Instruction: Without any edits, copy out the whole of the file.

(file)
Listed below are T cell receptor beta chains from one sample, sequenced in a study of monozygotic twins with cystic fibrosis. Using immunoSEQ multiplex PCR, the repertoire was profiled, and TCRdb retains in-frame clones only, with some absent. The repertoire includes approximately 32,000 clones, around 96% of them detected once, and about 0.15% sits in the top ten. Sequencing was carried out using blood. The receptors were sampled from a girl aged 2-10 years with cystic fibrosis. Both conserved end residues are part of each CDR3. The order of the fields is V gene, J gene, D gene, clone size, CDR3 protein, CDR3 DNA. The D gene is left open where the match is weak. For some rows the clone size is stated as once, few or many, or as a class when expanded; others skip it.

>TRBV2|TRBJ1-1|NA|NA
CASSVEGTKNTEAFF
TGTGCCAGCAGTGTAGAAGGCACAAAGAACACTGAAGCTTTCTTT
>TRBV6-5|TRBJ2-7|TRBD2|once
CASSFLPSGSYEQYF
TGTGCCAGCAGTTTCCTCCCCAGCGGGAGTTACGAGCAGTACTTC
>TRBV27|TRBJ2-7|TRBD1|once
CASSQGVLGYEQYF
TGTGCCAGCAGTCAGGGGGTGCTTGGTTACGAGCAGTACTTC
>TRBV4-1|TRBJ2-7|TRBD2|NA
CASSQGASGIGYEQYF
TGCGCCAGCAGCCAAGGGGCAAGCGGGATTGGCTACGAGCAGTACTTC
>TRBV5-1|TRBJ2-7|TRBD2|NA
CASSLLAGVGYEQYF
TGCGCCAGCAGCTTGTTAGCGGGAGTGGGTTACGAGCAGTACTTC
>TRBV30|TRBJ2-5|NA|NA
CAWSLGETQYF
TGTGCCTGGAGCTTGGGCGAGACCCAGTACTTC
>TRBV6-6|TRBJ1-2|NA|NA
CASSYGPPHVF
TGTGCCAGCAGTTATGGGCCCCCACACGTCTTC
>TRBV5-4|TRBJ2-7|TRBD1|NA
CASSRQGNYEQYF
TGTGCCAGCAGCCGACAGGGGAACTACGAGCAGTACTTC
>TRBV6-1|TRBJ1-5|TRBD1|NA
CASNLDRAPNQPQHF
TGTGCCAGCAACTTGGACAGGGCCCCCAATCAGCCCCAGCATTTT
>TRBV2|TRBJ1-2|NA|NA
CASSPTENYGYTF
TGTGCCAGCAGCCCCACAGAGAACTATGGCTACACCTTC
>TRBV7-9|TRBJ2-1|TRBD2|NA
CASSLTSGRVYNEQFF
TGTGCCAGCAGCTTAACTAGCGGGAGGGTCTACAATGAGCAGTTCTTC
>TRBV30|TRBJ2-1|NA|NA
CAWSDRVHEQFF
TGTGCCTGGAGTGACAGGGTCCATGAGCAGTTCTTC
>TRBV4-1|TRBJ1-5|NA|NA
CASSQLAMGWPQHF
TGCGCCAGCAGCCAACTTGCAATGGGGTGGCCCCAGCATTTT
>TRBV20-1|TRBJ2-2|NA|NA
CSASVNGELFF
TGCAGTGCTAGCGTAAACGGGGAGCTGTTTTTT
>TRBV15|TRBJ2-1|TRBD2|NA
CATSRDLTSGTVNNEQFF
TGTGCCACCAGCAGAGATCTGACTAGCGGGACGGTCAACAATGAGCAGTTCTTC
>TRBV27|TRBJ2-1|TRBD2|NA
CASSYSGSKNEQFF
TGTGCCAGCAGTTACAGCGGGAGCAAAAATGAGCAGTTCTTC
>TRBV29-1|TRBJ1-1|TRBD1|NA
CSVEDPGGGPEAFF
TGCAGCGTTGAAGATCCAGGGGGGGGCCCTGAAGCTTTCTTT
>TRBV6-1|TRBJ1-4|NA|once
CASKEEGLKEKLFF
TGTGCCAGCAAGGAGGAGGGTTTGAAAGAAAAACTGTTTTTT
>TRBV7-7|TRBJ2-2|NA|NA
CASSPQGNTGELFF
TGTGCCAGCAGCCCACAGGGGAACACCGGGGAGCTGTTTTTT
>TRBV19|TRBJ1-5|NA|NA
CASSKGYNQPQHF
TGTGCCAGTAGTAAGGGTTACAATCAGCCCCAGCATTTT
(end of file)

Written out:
Listed below are T cell receptor beta chains from one sample, sequenced in a study of monozygotic twins with cystic fibrosis. Using immunoSEQ multiplex PCR, the repertoire was profiled, and TCRdb retains in-frame clones only, with some absent. The repertoire includes approximately 32,000 clones, around 96% of them detected once, and about 0.15% sits in the top ten. Sequencing was carried out using blood. The receptors were sampled from a girl aged 2-10 years with cystic fibrosis. Both conserved end residues are part of each CDR3. The order of the fields is V gene, J gene, D gene, clone size, CDR3 protein, CDR3 DNA. The D gene is left open where the match is weak. For some rows the clone size is stated as once, few or many, or as a class when expanded; others skip it.

>TRBV2|TRBJ1-1|NA|NA
CASSVEGTKNTEAFF
TGTGCCAGCAGTGTAGAAGGCACAAAGAACACTGAAGCTTTCTTT
>TRBV6-5|TRBJ2-7|TRBD2|once
CASSFLPSGSYEQYF
TGTGCCAGCAGTTTCCTCCCCAGCGGGAGTTACGAGCAGTACTTC
>TRBV27|TRBJ2-7|TRBD1|once
CASSQGVLGYEQYF
TGTGCCAGCAGTCAGGGGGTGCTTGGTTACGAGCAGTACTTC
>TRBV4-1|TRBJ2-7|TRBD2|NA
CASSQGASGIGYEQYF
TGCGCCAGCAGCCAAGGGGCAAGCGGGATTGGCTACGAGCAGTACTTC
>TRBV5-1|TRBJ2-7|TRBD2|NA
CASSLLAGVGYEQYF
TGCGCCAGCAGCTTGTTAGCGGGAGTGGGTTACGAGCAGTACTTC
>TRBV30|TRBJ2-5|NA|NA
CAWSLGETQYF
TGTGCCTGGAGCTTGGGCGAGACCCAGTACTTC
>TRBV6-6|TRBJ1-2|NA|NA
CASSYGPPHVF
TGTGCCAGCAGTTATGGGCCCCCACACGTCTTC
>TRBV5-4|TRBJ2-7|TRBD1|NA
CASSRQGNYEQYF
TGTGCCAGCAGCCGACAGGGGAACTACGAGCAGTACTTC
>TRBV6-1|TRBJ1-5|TRBD1|NA
CASNLDRAPNQPQHF
TGTGCCAGCAACTTGGACAGGGCCCCCAATCAGCCCCAGCATTTT
>TRBV2|TRBJ1-2|NA|NA
CASSPTENYGYTF
TGTGCCAGCAGCCCCACAGAGAACTATGGCTACACCTTC
>TRBV7-9|TRBJ2-1|TRBD2|NA
CASSLTSGRVYNEQFF
TGTGCCAGCAGCTTAACTAGCGGGAGGGTCTACAATGAGCAGTTCTTC
>TRBV30|TRBJ2-1|NA|NA
CAWSDRVHEQFF
TGTGCCTGGAGTGACAGGGTCCATGAGCAGTTCTTC
>TRBV4-1|TRBJ1-5|NA|NA
CASSQLAMGWPQHF
TGCGCCAGCAGCCAACTTGCAATGGGGTGGCCCCAGCATTTT
>TRBV20-1|TRBJ2-2|NA|NA
CSASVNGELFF
TGCAGTGCTAGCGTAAACGGGGAGCTGTTTTTT
>TRBV15|TRBJ2-1|TRBD2|NA
CATSRDLTSGTVNNEQFF
TGTGCCACCAGCAGAGATCTGACTAGCGGGACGGTCAACAATGAGCAGTTCTTC
>TRBV27|TRBJ2-1|TRBD2|NA
CASSYSGSKNEQFF
TGTGCCAGCAGTTACAGCGGGAGCAAAAATGAGCAGTTCTTC
>TRBV29-1|TRBJ1-1|TRBD1|NA
CSVEDPGGGPEAFF
TGCAGCGTTGAAGATCCAGGGGGGGGCCCTGAAGCTTTCTTT
>TRBV6-1|TRBJ1-4|NA|once
CASKEEGLKEKLFF
TGTGCCAGCAAGGAGGAGGGTTTGAAAGAAAAACTGTTTTTT
>TRBV7-7|TRBJ2-2|NA|NA
CASSPQGNTGELFF
TGTGCCAGCAGCCCACAGGGGAACACCGGGGAGCTGTTTTTT
>TRBV19|TRBJ1-5|NA|NA
CASSKGYNQPQHF
TGTGCCAGTAGTAAGGGTTACAATCAGCCCCAGCATTTT